How is a home inspection similar to the ALLL?
Apr 16, 2015
Imagine you’re in the final stages of purchasing your dream home. Location, price and all the intangibles exceed your expectations and the only item remaining is the inspection. The house could either pass the inspection with flying colors, or you could come to find out that another $250,000 worth of work is needed before it is a healthy, stable home.
This inspection is what will ultimately determine how much you should reserve for repairs, structural improvements and any additional unforeseen renovations the house is likely to require. If this inspection is performed by a comprehensive, granular, and objective eye, you will avoid surprises and be much more prepared to assess the general health of the home in its current form.
On the contrary, a poor inspection – or even a mediocre one – can leave you guessing with respect to losses you will incur in the form of needed repairs over the coming years.
The ALLL is very much a similar process; various levels of comprehensiveness exist when assessing the health of your portfolio and determining how much to reserve for loan losses. For repair estimates, you could find neighbors that have homes built in the same decade and ask them how much they’ve spent on maintenance. You may get a reasonable ballpark figure upon which you can base a decision. However, it is unlikely that the neighbors’ homes are constructed of the same material and have the exact same nuts and bolts inside them as your potential new home. Your decision may not be entirely informed.
If you have access to the home – or if you have a loss history – you should have the inspection done to assess its condition. The accuracy of your forecasted repair budget is contingent upon the comprehensiveness of your inspection. Let’s examine two approaches.
Approach A: Historical Loss
Your inspector examines the home and all of its components by segment. It was built in 1990 so he bases his assumptions on his experience with general repairs needed after 25 years: 1990 bathroom, 1990 attic, 1990 kitchen, etc. He spots the glaring items that need to be fixed and accounts for those individually. Based upon what he’s encountered in the past, he estimates that in another 5 years you’ll have to replace the air conditioning unit and replace part of the deck. Total repair: $22,500.
Approach B: Migration Analysis
Your inspector examines the home, its segments, and the components that make up those segments. He is aware that it was built in 1990, but inspects the individual health of each component of the home. He uncovers the same glaring items, but then notes that your metal roof is in need of repair, your pipes are showing signs of deterioration and your flooring may need to be replaced in a few years. He also notices that your air conditioning unit is in perfect shape and your deck can withstand another 15 years. Total repair: $45,000.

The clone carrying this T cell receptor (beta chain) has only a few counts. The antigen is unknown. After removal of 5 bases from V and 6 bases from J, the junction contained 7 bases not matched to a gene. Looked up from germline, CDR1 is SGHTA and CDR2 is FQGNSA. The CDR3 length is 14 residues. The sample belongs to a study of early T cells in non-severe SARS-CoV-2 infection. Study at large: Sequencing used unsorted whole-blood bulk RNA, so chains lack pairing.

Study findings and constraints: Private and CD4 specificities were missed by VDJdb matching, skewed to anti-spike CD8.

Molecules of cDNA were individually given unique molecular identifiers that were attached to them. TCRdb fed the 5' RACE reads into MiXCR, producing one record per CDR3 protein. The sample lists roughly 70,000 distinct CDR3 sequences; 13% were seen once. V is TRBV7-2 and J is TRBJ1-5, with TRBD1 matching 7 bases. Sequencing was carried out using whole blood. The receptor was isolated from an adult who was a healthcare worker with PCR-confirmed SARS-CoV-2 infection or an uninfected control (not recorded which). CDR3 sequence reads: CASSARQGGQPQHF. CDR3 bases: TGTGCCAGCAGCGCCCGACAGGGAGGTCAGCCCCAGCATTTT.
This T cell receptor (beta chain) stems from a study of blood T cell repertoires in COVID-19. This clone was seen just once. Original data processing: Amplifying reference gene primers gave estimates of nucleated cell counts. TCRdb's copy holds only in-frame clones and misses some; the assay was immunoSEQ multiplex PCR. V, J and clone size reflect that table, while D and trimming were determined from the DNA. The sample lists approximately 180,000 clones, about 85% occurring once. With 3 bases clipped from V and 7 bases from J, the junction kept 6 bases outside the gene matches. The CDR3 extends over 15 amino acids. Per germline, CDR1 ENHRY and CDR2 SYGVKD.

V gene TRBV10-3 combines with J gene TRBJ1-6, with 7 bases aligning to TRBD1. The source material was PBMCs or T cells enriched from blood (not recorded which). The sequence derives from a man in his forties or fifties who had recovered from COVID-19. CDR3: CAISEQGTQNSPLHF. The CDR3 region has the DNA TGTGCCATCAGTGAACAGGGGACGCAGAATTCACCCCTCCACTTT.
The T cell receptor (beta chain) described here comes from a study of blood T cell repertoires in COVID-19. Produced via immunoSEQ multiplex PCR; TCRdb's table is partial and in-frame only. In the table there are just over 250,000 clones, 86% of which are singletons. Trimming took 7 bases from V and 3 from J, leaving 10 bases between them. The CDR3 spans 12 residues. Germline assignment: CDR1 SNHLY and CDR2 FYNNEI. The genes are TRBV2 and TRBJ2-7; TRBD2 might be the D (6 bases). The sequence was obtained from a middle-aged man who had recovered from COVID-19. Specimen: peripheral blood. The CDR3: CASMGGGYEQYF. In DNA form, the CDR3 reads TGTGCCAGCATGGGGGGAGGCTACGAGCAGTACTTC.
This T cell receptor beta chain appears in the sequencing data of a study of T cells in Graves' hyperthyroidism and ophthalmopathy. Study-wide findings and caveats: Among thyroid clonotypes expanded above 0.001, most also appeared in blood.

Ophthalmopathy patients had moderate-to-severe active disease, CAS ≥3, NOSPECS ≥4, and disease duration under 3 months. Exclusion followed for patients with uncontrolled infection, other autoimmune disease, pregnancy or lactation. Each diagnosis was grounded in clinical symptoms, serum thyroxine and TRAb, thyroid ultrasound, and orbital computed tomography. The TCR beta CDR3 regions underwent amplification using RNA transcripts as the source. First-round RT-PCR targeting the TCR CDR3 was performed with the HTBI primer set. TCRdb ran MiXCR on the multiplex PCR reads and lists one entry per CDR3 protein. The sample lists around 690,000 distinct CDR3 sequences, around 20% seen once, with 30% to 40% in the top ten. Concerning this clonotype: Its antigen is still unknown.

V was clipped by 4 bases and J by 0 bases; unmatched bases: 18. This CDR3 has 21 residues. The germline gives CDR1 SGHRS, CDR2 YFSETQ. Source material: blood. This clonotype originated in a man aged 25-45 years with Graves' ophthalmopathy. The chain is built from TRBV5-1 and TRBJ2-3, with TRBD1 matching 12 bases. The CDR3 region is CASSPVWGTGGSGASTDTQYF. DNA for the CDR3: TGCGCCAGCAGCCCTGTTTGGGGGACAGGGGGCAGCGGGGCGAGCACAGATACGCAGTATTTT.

With the latter approach, you are able to see the health of each individual component and account for that in your forecasted budget. Most metal roofs and pipe systems last 50 years, but yours are in substandard condition. This would not have been factored into your budget using Approach A. It’s helpful to know that most bathrooms generally require $3,000 in repair every ten years. It’s more helpful to know that your electric work is in good shape and that your sink is starting to leak, and how much you should set aside for the sink repairs specifically.
Metaphors aside, the accuracy of your portfolio assessment is fundamental to the ongoing health of your bank. Graduating to a methodology that subsegments your portfolio by risk level and tracks migration to loss gives you significantly more insight into the health of your portfolio now. In addition, migration analysis is widely viewed as a more accurate and comprehensive process by examiners; it validates or uncovers inefficiencies in your loan rating process, it requires institutions to improve their data gathering practices, and it gives you the ability to perform loan portfolio stress testing based on pro forma migration analysis under different scenarios.
There is a strong correlation between comprehensiveness of portfolio analysis and the accuracy of the output. Migration analysis accounts for the various risk levels that may be present within a given pool and measures the likelihood of those various risk levels migrating to loss. As opposed to looking at an aggregate 3.28% loss experience for “CRE: owner-occupied,” you may have “CRE: owner-occupied – pass” at 1.04%, “CRE: owner-occupied – special mention” at 2.94% and “CRE: owner-occupied – substandard” at 14.39%. Thus, as the CRE environment changes and you adjust your risk ratings, you will have a more predictive model of future losses than your aggregate sum of historical losses.
Many institutions have already begun this shift, but it is not something that can be done overnight. For a statistically viable migration analysis methodology, it is recommended that institutions capture loan-level data for a minimum of four to eight quarters. The data requirements for migration analysis appear to mirror those of the FASB’s CECL model, so institutions that graduate to migration analysis benefit from both a more comprehensive loss methodology as well as a more favorable data gathering process with respect to the new accounting standards.
For more on the topic, access the complimentary whitepaper, “Migration Analysis: The Way Forward for an Effective ALLL.”